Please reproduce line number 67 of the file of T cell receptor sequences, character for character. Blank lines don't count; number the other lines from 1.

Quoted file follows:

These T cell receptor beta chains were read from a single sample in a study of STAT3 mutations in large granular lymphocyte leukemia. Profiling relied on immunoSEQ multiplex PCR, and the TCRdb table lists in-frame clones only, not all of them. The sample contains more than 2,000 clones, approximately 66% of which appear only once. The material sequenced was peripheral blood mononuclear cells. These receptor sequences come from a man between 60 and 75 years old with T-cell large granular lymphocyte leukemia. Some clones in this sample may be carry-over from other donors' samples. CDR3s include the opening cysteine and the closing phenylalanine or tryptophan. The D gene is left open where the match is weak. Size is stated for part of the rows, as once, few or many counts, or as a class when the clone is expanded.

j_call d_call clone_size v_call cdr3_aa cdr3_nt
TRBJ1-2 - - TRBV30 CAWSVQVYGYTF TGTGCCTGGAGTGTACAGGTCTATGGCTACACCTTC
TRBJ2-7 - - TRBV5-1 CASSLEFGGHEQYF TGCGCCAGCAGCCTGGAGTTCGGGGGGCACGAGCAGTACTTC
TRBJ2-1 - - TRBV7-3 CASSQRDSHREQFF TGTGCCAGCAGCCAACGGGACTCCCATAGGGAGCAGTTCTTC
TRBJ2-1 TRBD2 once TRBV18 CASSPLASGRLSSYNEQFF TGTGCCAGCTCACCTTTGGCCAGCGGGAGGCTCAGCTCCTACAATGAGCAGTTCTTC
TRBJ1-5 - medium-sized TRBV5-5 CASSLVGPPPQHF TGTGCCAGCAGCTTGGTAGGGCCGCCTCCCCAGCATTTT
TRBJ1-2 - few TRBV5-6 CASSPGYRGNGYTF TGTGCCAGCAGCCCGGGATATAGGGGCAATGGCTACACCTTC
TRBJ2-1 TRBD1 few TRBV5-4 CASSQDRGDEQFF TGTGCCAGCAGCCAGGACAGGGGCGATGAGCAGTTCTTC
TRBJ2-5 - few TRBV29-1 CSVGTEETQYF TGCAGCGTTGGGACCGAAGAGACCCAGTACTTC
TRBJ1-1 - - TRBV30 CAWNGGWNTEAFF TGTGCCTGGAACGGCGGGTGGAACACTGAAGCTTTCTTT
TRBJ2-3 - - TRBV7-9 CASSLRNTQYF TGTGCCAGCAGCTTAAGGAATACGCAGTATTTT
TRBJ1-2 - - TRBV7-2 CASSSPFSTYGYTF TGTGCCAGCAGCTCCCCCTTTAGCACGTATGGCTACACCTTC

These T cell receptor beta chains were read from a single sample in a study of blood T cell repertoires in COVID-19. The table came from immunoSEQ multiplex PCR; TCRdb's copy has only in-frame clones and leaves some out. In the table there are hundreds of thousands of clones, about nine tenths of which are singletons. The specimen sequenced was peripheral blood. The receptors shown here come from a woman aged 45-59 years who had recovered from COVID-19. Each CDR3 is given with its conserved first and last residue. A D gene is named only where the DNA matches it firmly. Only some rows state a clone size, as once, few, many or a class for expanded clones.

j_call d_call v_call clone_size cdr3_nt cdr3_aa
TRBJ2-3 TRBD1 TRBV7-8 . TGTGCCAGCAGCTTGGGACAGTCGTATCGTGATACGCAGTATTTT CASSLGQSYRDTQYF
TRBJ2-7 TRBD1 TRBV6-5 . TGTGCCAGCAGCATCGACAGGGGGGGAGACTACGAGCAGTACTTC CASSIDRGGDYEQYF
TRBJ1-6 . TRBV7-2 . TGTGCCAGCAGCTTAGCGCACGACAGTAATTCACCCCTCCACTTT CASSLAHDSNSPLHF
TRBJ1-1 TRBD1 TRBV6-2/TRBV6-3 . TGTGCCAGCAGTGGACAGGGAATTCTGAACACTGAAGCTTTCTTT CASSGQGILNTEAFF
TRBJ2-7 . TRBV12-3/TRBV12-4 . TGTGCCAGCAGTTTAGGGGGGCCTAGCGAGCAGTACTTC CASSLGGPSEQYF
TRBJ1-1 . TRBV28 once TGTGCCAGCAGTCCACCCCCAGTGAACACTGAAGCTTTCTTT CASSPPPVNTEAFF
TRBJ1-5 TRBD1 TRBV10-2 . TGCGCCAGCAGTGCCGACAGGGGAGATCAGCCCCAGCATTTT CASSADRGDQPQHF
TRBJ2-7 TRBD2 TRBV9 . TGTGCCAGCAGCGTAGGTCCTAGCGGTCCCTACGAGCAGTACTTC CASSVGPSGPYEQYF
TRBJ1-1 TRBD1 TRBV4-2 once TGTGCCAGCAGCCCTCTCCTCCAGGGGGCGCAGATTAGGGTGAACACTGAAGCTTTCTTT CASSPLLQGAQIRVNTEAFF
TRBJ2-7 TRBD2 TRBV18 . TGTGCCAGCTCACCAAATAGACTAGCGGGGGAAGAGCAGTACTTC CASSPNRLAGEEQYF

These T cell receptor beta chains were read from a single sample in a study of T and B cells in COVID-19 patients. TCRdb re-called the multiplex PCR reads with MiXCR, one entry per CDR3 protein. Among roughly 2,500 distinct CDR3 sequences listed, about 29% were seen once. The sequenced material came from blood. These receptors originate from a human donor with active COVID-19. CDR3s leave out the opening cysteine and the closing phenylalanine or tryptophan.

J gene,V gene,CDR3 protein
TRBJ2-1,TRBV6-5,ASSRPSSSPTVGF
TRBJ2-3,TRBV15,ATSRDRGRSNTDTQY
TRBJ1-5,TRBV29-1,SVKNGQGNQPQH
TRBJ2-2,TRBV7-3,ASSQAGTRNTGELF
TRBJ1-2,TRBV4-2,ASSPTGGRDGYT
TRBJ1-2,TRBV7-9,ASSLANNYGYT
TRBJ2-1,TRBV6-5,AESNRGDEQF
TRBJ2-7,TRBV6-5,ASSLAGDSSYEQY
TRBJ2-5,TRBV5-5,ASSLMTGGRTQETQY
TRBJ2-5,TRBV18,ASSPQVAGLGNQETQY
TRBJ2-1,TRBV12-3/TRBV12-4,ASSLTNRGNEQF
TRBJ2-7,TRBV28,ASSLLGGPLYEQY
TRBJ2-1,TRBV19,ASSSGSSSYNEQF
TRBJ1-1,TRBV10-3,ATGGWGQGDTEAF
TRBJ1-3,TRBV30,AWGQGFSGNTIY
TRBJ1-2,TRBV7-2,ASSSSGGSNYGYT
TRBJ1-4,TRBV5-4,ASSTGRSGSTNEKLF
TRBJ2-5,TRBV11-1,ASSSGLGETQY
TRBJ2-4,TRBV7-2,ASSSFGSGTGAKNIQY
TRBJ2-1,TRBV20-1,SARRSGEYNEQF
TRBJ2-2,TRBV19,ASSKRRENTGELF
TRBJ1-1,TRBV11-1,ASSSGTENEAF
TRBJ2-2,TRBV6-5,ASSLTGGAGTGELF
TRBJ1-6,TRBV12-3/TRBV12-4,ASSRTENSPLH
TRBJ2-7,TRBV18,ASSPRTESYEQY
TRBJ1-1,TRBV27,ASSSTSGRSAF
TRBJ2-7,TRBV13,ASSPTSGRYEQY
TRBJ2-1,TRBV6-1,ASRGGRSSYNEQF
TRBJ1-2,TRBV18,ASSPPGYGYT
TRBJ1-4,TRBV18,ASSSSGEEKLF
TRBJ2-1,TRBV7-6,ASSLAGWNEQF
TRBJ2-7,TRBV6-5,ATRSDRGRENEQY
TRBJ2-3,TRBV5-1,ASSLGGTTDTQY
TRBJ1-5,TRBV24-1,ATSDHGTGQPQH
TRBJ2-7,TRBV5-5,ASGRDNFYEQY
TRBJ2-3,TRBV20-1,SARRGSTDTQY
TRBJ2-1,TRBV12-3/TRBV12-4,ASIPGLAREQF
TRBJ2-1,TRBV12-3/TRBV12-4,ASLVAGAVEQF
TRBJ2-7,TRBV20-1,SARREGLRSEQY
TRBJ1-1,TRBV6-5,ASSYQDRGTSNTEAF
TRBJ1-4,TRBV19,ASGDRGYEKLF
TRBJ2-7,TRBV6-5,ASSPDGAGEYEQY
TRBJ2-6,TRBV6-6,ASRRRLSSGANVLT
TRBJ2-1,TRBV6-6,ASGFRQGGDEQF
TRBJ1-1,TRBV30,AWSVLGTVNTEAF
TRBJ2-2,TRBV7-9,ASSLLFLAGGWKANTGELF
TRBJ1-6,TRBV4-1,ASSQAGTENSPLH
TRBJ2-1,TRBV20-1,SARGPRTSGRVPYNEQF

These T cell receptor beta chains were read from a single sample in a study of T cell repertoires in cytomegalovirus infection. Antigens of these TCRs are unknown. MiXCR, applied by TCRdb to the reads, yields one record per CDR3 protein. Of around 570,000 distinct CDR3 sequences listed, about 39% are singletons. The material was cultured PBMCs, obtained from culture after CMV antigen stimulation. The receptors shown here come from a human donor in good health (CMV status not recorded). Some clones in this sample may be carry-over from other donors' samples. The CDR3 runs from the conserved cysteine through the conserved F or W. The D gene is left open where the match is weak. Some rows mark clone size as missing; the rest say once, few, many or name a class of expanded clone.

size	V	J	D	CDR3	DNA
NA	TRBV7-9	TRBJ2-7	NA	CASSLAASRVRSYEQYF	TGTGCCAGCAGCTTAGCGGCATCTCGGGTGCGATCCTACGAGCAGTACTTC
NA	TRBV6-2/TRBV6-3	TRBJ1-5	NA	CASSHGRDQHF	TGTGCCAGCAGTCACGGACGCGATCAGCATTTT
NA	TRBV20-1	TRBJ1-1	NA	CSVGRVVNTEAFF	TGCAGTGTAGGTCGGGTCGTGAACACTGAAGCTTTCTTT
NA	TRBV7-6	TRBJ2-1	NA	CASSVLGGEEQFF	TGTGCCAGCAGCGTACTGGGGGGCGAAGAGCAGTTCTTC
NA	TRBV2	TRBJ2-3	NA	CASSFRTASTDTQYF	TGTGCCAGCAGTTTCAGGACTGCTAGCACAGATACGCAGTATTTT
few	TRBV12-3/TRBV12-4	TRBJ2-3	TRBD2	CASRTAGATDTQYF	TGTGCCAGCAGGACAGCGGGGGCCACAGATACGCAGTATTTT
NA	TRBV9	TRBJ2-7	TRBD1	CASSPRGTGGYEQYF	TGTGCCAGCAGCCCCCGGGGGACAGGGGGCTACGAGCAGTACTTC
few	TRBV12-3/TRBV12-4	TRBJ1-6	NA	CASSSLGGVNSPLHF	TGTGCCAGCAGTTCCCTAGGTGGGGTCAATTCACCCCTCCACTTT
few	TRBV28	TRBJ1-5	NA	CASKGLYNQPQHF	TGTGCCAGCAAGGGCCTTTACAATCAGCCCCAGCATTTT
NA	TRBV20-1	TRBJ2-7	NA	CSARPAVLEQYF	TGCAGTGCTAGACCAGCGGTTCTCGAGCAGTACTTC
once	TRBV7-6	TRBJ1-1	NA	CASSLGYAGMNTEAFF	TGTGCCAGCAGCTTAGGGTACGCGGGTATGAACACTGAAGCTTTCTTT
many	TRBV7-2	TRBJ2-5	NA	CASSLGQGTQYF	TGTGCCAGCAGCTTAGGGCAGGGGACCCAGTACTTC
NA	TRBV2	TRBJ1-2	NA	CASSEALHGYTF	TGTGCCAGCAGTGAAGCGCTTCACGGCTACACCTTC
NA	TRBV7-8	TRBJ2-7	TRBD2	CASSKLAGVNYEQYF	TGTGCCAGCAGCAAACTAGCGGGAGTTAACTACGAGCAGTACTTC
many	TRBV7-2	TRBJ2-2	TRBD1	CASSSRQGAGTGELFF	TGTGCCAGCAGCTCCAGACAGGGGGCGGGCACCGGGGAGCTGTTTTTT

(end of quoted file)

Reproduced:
TRBJ1-1,TRBV6-5,ASSYQDRGTSNTEAF